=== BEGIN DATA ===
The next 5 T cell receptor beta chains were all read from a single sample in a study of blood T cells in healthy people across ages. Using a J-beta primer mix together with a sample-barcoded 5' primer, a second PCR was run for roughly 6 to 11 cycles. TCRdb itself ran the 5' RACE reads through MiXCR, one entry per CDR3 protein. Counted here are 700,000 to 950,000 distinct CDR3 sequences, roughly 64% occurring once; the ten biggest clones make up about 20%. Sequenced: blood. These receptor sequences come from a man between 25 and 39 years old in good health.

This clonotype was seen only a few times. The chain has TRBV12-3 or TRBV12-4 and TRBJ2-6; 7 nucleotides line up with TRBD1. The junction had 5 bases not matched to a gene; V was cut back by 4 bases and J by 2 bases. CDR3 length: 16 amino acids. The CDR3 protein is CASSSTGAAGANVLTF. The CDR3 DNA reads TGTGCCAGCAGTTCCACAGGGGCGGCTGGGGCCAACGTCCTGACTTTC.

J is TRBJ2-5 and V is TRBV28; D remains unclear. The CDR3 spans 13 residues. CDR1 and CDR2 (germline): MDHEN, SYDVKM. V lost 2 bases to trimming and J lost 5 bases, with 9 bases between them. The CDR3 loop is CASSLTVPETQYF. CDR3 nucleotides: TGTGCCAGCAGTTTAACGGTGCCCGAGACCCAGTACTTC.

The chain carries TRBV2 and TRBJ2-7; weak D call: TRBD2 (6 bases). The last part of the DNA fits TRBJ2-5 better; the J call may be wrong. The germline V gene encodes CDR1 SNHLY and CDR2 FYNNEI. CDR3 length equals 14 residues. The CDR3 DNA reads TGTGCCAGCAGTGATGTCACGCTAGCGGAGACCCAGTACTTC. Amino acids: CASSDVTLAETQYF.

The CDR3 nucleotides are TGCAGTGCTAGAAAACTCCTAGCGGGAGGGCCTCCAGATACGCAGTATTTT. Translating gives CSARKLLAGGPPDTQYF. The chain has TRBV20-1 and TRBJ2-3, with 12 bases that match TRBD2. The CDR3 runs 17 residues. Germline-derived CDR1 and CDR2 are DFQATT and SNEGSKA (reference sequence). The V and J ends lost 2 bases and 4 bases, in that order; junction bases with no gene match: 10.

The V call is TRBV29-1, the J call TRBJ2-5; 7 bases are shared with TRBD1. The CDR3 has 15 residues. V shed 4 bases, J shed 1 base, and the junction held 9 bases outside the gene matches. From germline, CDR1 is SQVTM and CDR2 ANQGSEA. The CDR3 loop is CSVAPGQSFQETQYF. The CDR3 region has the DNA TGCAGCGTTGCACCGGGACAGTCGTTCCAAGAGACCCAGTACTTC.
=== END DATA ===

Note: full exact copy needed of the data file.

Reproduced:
The next 5 T cell receptor beta chains were all read from a single sample in a study of blood T cells in healthy people across ages. Using a J-beta primer mix together with a sample-barcoded 5' primer, a second PCR was run for roughly 6 to 11 cycles. TCRdb itself ran the 5' RACE reads through MiXCR, one entry per CDR3 protein. Counted here are 700,000 to 950,000 distinct CDR3 sequences, roughly 64% occurring once; the ten biggest clones make up about 20%. Sequenced: blood. These receptor sequences come from a man between 25 and 39 years old in good health.

This clonotype was seen only a few times. The chain has TRBV12-3 or TRBV12-4 and TRBJ2-6; 7 nucleotides line up with TRBD1. The junction had 5 bases not matched to a gene; V was cut back by 4 bases and J by 2 bases. CDR3 length: 16 amino acids. The CDR3 protein is CASSSTGAAGANVLTF. The CDR3 DNA reads TGTGCCAGCAGTTCCACAGGGGCGGCTGGGGCCAACGTCCTGACTTTC.

J is TRBJ2-5 and V is TRBV28; D remains unclear. The CDR3 spans 13 residues. CDR1 and CDR2 (germline): MDHEN, SYDVKM. V lost 2 bases to trimming and J lost 5 bases, with 9 bases between them. The CDR3 loop is CASSLTVPETQYF. CDR3 nucleotides: TGTGCCAGCAGTTTAACGGTGCCCGAGACCCAGTACTTC.

The chain carries TRBV2 and TRBJ2-7; weak D call: TRBD2 (6 bases). The last part of the DNA fits TRBJ2-5 better; the J call may be wrong. The germline V gene encodes CDR1 SNHLY and CDR2 FYNNEI. CDR3 length equals 14 residues. The CDR3 DNA reads TGTGCCAGCAGTGATGTCACGCTAGCGGAGACCCAGTACTTC. Amino acids: CASSDVTLAETQYF.

The CDR3 nucleotides are TGCAGTGCTAGAAAACTCCTAGCGGGAGGGCCTCCAGATACGCAGTATTTT. Translating gives CSARKLLAGGPPDTQYF. The chain has TRBV20-1 and TRBJ2-3, with 12 bases that match TRBD2. The CDR3 runs 17 residues. Germline-derived CDR1 and CDR2 are DFQATT and SNEGSKA (reference sequence). The V and J ends lost 2 bases and 4 bases, in that order; junction bases with no gene match: 10.

The V call is TRBV29-1, the J call TRBJ2-5; 7 bases are shared with TRBD1. The CDR3 has 15 residues. V shed 4 bases, J shed 1 base, and the junction held 9 bases outside the gene matches. From germline, CDR1 is SQVTM and CDR2 ANQGSEA. The CDR3 loop is CSVAPGQSFQETQYF. The CDR3 region has the DNA TGCAGCGTTGCACCGGGACAGTCGTTCCAAGAGACCCAGTACTTC.